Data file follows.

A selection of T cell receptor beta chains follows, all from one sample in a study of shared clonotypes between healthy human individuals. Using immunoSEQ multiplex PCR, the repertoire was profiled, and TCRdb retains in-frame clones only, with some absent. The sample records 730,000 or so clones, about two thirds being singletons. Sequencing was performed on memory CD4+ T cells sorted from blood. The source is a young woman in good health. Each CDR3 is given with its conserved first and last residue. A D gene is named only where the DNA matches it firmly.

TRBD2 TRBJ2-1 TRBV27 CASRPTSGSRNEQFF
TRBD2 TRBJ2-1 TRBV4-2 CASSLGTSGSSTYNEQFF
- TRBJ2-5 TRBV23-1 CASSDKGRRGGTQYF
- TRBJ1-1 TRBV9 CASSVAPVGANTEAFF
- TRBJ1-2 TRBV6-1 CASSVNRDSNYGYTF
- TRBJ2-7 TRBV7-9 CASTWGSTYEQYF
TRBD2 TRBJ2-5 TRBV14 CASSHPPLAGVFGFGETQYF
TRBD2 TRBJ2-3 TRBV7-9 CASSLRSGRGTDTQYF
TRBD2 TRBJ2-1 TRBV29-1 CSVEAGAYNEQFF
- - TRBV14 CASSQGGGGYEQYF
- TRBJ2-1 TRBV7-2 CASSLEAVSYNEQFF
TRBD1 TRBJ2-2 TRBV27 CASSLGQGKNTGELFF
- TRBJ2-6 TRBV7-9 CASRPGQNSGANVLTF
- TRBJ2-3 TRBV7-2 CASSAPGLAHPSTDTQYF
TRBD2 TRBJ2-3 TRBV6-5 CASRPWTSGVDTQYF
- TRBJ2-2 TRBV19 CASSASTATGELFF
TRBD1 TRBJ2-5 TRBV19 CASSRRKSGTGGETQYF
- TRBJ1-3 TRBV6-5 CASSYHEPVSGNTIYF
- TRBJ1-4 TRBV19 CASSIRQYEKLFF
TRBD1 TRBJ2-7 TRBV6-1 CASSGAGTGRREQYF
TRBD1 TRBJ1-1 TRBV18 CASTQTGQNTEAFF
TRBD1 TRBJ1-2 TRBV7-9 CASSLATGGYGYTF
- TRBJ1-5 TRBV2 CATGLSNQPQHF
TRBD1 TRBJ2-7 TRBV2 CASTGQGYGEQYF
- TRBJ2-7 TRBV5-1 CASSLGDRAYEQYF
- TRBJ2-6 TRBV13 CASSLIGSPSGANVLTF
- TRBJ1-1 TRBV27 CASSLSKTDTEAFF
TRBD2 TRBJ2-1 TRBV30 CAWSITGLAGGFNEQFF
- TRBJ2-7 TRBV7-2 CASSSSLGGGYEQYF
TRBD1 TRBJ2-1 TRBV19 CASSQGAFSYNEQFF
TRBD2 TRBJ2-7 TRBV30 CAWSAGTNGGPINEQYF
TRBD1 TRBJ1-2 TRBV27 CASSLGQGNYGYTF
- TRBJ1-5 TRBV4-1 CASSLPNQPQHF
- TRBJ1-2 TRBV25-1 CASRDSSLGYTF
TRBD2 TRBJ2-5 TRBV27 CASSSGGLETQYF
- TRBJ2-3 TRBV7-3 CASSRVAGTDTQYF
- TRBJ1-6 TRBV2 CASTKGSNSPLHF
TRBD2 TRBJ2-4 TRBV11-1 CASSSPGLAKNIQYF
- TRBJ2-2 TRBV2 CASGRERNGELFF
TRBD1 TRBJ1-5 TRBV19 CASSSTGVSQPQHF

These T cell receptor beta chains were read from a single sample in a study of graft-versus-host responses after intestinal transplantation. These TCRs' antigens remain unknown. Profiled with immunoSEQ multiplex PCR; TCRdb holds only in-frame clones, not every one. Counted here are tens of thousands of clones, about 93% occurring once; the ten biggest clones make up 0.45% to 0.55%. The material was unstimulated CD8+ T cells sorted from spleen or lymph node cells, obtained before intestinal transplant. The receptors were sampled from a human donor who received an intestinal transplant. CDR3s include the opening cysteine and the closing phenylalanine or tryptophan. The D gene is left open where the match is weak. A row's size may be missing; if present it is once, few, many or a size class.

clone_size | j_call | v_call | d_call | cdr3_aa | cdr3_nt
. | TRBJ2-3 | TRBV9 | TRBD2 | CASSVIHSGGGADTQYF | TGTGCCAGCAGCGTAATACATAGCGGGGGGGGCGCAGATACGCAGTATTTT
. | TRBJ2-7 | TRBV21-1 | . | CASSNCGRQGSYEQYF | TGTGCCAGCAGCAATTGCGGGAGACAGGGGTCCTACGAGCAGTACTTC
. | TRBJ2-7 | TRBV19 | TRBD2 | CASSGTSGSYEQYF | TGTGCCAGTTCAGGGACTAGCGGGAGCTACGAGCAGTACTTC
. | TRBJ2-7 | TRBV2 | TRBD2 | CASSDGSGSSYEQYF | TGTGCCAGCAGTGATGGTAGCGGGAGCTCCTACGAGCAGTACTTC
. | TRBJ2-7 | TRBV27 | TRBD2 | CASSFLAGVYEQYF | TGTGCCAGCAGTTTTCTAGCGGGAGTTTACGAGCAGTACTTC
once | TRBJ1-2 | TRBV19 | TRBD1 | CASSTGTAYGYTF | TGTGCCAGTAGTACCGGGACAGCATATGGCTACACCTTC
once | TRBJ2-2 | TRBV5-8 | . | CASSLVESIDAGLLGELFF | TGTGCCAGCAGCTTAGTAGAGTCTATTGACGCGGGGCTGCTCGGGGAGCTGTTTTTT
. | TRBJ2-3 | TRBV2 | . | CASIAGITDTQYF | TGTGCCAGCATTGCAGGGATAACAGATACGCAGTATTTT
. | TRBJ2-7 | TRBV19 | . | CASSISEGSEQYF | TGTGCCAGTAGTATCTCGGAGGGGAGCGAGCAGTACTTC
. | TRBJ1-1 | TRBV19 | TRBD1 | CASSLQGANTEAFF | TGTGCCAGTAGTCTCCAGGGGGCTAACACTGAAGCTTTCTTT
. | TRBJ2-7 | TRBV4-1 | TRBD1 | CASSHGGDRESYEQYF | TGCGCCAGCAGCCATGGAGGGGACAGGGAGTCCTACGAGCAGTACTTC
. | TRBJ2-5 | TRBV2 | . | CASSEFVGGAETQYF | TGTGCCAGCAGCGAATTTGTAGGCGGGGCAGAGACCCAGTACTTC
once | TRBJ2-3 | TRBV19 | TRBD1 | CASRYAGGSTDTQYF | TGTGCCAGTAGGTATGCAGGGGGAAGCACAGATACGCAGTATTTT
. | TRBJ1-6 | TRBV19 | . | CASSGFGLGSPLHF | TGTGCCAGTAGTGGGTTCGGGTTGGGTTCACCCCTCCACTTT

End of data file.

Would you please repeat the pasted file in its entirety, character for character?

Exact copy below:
A selection of T cell receptor beta chains follows, all from one sample in a study of shared clonotypes between healthy human individuals. Using immunoSEQ multiplex PCR, the repertoire was profiled, and TCRdb retains in-frame clones only, with some absent. The sample records 730,000 or so clones, about two thirds being singletons. Sequencing was performed on memory CD4+ T cells sorted from blood. The source is a young woman in good health. Each CDR3 is given with its conserved first and last residue. A D gene is named only where the DNA matches it firmly.

TRBD2 TRBJ2-1 TRBV27 CASRPTSGSRNEQFF
TRBD2 TRBJ2-1 TRBV4-2 CASSLGTSGSSTYNEQFF
- TRBJ2-5 TRBV23-1 CASSDKGRRGGTQYF
- TRBJ1-1 TRBV9 CASSVAPVGANTEAFF
- TRBJ1-2 TRBV6-1 CASSVNRDSNYGYTF
- TRBJ2-7 TRBV7-9 CASTWGSTYEQYF
TRBD2 TRBJ2-5 TRBV14 CASSHPPLAGVFGFGETQYF
TRBD2 TRBJ2-3 TRBV7-9 CASSLRSGRGTDTQYF
TRBD2 TRBJ2-1 TRBV29-1 CSVEAGAYNEQFF
- - TRBV14 CASSQGGGGYEQYF
- TRBJ2-1 TRBV7-2 CASSLEAVSYNEQFF
TRBD1 TRBJ2-2 TRBV27 CASSLGQGKNTGELFF
- TRBJ2-6 TRBV7-9 CASRPGQNSGANVLTF
- TRBJ2-3 TRBV7-2 CASSAPGLAHPSTDTQYF
TRBD2 TRBJ2-3 TRBV6-5 CASRPWTSGVDTQYF
- TRBJ2-2 TRBV19 CASSASTATGELFF
TRBD1 TRBJ2-5 TRBV19 CASSRRKSGTGGETQYF
- TRBJ1-3 TRBV6-5 CASSYHEPVSGNTIYF
- TRBJ1-4 TRBV19 CASSIRQYEKLFF
TRBD1 TRBJ2-7 TRBV6-1 CASSGAGTGRREQYF
TRBD1 TRBJ1-1 TRBV18 CASTQTGQNTEAFF
TRBD1 TRBJ1-2 TRBV7-9 CASSLATGGYGYTF
- TRBJ1-5 TRBV2 CATGLSNQPQHF
TRBD1 TRBJ2-7 TRBV2 CASTGQGYGEQYF
- TRBJ2-7 TRBV5-1 CASSLGDRAYEQYF
- TRBJ2-6 TRBV13 CASSLIGSPSGANVLTF
- TRBJ1-1 TRBV27 CASSLSKTDTEAFF
TRBD2 TRBJ2-1 TRBV30 CAWSITGLAGGFNEQFF
- TRBJ2-7 TRBV7-2 CASSSSLGGGYEQYF
TRBD1 TRBJ2-1 TRBV19 CASSQGAFSYNEQFF
TRBD2 TRBJ2-7 TRBV30 CAWSAGTNGGPINEQYF
TRBD1 TRBJ1-2 TRBV27 CASSLGQGNYGYTF
- TRBJ1-5 TRBV4-1 CASSLPNQPQHF
- TRBJ1-2 TRBV25-1 CASRDSSLGYTF
TRBD2 TRBJ2-5 TRBV27 CASSSGGLETQYF
- TRBJ2-3 TRBV7-3 CASSRVAGTDTQYF
- TRBJ1-6 TRBV2 CASTKGSNSPLHF
TRBD2 TRBJ2-4 TRBV11-1 CASSSPGLAKNIQYF
- TRBJ2-2 TRBV2 CASGRERNGELFF
TRBD1 TRBJ1-5 TRBV19 CASSSTGVSQPQHF

These T cell receptor beta chains were read from a single sample in a study of graft-versus-host responses after intestinal transplantation. These TCRs' antigens remain unknown. Profiled with immunoSEQ multiplex PCR; TCRdb holds only in-frame clones, not every one. Counted here are tens of thousands of clones, about 93% occurring once; the ten biggest clones make up 0.45% to 0.55%. The material was unstimulated CD8+ T cells sorted from spleen or lymph node cells, obtained before intestinal transplant. The receptors were sampled from a human donor who received an intestinal transplant. CDR3s include the opening cysteine and the closing phenylalanine or tryptophan. The D gene is left open where the match is weak. A row's size may be missing; if present it is once, few, many or a size class.

clone_size | j_call | v_call | d_call | cdr3_aa | cdr3_nt
. | TRBJ2-3 | TRBV9 | TRBD2 | CASSVIHSGGGADTQYF | TGTGCCAGCAGCGTAATACATAGCGGGGGGGGCGCAGATACGCAGTATTTT
. | TRBJ2-7 | TRBV21-1 | . | CASSNCGRQGSYEQYF | TGTGCCAGCAGCAATTGCGGGAGACAGGGGTCCTACGAGCAGTACTTC
. | TRBJ2-7 | TRBV19 | TRBD2 | CASSGTSGSYEQYF | TGTGCCAGTTCAGGGACTAGCGGGAGCTACGAGCAGTACTTC
. | TRBJ2-7 | TRBV2 | TRBD2 | CASSDGSGSSYEQYF | TGTGCCAGCAGTGATGGTAGCGGGAGCTCCTACGAGCAGTACTTC
. | TRBJ2-7 | TRBV27 | TRBD2 | CASSFLAGVYEQYF | TGTGCCAGCAGTTTTCTAGCGGGAGTTTACGAGCAGTACTTC
once | TRBJ1-2 | TRBV19 | TRBD1 | CASSTGTAYGYTF | TGTGCCAGTAGTACCGGGACAGCATATGGCTACACCTTC
once | TRBJ2-2 | TRBV5-8 | . | CASSLVESIDAGLLGELFF | TGTGCCAGCAGCTTAGTAGAGTCTATTGACGCGGGGCTGCTCGGGGAGCTGTTTTTT
. | TRBJ2-3 | TRBV2 | . | CASIAGITDTQYF | TGTGCCAGCATTGCAGGGATAACAGATACGCAGTATTTT
. | TRBJ2-7 | TRBV19 | . | CASSISEGSEQYF | TGTGCCAGTAGTATCTCGGAGGGGAGCGAGCAGTACTTC
. | TRBJ1-1 | TRBV19 | TRBD1 | CASSLQGANTEAFF | TGTGCCAGTAGTCTCCAGGGGGCTAACACTGAAGCTTTCTTT
. | TRBJ2-7 | TRBV4-1 | TRBD1 | CASSHGGDRESYEQYF | TGCGCCAGCAGCCATGGAGGGGACAGGGAGTCCTACGAGCAGTACTTC
. | TRBJ2-5 | TRBV2 | . | CASSEFVGGAETQYF | TGTGCCAGCAGCGAATTTGTAGGCGGGGCAGAGACCCAGTACTTC
once | TRBJ2-3 | TRBV19 | TRBD1 | CASRYAGGSTDTQYF | TGTGCCAGTAGGTATGCAGGGGGAAGCACAGATACGCAGTATTTT
. | TRBJ1-6 | TRBV19 | . | CASSGFGLGSPLHF | TGTGCCAGTAGTGGGTTCGGGTTGGGTTCACCCCTCCACTTT